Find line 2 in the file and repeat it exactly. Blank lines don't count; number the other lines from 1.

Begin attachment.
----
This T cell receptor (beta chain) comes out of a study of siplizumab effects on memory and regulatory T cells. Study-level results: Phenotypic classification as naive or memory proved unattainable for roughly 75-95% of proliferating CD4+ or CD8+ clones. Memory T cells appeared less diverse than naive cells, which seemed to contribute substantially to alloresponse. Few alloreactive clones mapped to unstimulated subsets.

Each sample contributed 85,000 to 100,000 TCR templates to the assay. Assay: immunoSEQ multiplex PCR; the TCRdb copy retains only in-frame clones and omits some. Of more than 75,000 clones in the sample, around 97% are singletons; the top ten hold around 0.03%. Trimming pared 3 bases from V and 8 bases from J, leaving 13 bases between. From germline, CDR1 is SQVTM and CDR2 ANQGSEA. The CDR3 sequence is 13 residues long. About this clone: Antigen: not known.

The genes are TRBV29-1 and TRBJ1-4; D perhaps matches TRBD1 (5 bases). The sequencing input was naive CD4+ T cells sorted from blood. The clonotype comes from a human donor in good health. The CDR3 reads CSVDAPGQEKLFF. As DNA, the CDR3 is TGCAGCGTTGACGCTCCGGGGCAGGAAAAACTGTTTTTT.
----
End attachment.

Each sample contributed 85,000 to 100,000 TCR templates to the assay. Assay: immunoSEQ multiplex PCR; the TCRdb copy retains only in-frame clones and omits some. Of more than 75,000 clones in the sample, around 97% are singletons; the top ten hold around 0.03%. Trimming pared 3 bases from V and 8 bases from J, leaving 13 bases between. From germline, CDR1 is SQVTM and CDR2 ANQGSEA. The CDR3 sequence is 13 residues long. About this clone: Antigen: not known.